Postnatal Depression: Returning To Work During Recovery

Returning to work, or beginning a new business venture, after you’ve had a baby can be a really tricky transition.  Throw in Postnatal Depression and Anxiety and it’s even more daunting.  But it could end up being the best thing you ever do for your mental health…

Postnatal Depression & Work - Woman in front of computer holding iphone

I was made redundant during the final trimester of my pregnancy.  The lead-up to this was an extremely stressful and draining experience which involved HR consultation, reapplying for my own job and lots of negative feeling around the office.  Stressful life events can be a risk factor for developing Postnatal Depression so I attribute losing my job as one of several reasons for my illness.

The loss was about much more than a job.  It was the loss of my identity; I had no idea that my job was such a big part of who I was until it was gone.  Motherhood is an enormous identity shift for most women and something that shouldn’t be brushed aside.  At work I was experienced and capable, as a mum I felt scared and useless.

As my son turned nine months I was recovering fairly steadily (read my Postnatal Depression recovery story here) and began toying with the idea of going back to work part-time.  I craved the normality that had been missing since my son’s arrival but at the same time I was utterly terrified of the effort it would take to find new employment and the confidence I would need to embark on that new role.  Below are my tips for returning to work after Postnatal Depression and the reasons why it can be good for your recovery.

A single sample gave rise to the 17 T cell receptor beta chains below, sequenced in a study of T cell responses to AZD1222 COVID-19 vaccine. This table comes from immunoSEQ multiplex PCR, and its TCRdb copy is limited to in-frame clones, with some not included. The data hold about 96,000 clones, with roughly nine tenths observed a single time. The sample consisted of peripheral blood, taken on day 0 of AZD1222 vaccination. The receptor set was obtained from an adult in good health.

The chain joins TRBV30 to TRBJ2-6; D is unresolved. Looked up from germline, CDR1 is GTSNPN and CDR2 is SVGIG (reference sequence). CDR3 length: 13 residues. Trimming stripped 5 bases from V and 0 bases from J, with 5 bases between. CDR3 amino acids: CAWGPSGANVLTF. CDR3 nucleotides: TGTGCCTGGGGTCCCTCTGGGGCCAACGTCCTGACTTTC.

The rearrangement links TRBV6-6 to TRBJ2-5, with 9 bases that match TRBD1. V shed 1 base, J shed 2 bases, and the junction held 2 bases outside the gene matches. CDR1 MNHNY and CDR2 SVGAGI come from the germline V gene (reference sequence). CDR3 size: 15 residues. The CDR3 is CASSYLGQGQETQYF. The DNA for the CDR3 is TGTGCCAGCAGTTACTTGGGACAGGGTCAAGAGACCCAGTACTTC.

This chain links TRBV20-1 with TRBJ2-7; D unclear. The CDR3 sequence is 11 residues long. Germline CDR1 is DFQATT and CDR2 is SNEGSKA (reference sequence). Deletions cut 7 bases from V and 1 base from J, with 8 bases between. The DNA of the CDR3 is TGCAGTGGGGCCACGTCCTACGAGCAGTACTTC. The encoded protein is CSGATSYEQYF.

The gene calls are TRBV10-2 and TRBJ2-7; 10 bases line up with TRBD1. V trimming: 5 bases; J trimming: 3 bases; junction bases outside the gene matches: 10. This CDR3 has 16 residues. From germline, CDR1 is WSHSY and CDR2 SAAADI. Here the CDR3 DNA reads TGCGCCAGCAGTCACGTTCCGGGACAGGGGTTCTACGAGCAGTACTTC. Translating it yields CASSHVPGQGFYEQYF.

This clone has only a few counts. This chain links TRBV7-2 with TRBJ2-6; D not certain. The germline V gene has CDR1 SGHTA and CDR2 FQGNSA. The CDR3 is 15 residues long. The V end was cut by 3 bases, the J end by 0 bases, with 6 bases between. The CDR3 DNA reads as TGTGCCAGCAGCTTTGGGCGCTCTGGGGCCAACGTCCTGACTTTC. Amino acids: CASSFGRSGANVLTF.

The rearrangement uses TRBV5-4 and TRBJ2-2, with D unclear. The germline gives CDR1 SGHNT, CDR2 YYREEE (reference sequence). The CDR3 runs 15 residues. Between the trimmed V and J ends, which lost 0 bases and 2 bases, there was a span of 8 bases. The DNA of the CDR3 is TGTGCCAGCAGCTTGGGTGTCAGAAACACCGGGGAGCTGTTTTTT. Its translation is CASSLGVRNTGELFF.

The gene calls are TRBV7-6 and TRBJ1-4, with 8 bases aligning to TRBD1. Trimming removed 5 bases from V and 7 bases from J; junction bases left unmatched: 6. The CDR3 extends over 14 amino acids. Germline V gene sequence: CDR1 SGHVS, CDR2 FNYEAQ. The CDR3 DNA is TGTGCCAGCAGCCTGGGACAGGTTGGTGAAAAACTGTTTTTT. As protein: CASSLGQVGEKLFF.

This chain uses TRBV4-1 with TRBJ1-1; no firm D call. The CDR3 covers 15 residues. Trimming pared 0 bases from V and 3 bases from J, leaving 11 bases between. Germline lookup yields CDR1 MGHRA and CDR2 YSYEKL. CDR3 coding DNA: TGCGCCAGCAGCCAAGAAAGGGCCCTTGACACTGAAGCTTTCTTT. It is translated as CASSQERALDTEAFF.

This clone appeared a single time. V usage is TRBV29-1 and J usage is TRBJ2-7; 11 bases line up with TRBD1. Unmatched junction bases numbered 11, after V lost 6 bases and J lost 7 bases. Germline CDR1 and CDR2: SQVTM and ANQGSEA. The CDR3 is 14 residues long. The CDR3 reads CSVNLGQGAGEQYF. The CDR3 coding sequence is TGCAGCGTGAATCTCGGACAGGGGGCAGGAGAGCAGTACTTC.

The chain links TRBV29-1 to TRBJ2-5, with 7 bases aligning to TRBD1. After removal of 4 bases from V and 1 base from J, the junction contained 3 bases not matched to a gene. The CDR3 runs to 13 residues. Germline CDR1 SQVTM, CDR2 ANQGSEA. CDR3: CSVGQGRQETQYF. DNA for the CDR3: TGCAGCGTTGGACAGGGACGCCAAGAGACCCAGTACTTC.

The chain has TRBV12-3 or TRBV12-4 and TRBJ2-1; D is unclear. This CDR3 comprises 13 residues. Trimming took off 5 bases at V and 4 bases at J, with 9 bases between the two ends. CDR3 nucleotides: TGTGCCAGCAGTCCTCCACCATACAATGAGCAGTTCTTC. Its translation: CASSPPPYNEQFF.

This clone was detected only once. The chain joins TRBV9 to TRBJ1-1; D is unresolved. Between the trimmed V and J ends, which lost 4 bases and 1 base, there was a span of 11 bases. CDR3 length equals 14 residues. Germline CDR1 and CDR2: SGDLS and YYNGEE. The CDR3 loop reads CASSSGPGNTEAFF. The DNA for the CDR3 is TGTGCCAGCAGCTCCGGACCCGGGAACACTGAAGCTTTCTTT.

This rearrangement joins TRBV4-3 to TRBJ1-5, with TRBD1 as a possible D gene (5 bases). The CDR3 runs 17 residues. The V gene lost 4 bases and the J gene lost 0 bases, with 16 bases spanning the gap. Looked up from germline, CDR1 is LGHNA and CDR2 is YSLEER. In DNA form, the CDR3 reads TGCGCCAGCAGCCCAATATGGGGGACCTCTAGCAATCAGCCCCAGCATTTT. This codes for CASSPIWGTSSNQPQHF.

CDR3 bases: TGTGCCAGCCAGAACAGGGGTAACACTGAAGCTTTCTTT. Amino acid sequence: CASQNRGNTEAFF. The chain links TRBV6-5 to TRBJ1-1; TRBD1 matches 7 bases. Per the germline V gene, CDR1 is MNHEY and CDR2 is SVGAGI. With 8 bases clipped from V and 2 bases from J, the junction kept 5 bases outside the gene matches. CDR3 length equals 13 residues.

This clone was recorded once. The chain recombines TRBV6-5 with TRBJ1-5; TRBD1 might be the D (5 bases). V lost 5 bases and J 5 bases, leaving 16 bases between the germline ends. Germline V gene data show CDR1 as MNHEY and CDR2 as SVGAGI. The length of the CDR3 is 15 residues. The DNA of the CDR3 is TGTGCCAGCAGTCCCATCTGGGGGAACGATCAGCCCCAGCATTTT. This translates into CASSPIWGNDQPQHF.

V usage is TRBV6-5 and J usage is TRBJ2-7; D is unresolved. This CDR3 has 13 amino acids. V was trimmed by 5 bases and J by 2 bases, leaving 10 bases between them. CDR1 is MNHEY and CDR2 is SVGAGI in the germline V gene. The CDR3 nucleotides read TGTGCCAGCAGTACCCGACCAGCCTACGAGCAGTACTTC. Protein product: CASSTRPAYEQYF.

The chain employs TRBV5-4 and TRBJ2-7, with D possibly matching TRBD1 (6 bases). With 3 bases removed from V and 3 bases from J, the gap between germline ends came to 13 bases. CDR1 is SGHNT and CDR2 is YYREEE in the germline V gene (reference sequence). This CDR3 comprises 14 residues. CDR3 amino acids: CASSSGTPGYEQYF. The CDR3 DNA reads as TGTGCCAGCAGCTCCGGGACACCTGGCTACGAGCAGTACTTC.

Tips for returning to work

Find the right childcare.  Focusing at work can be challenging when you’re still in recovery even without the distraction of worrying about your little one so finding childcare that you’re comfortable with is vital, and the first step you should take (especially since some nurseries and childminders have waiting lists).  Get personal recommendations if you can and ask as many questions of your childcare provider as you like, whatever helps you.  My Anxiety symptoms were pretty high the day we visited Caterpillar’s nursery so I made a note of every single question I had, as well as briefing Hubs, so I could be sure no info would be lost in my brain haze.

Find an understanding employer.  Since I was beginning a brand new job I didn’t feel able to disclose my mental health issues from the off but, in hindsight, it probably would have been fine.  When I had a relapse of Anxiety around two years after I joined the firm I was forced to tell my boss and she was absolutely incredible.  Most larger firms have a mental health policy now too and mental health champions to support you.  If you’re returning to your previous job, and feel comfortable doing so, try to have a frank discussion with your manager – maybe they can find a way to ease you back in such as a staggered return.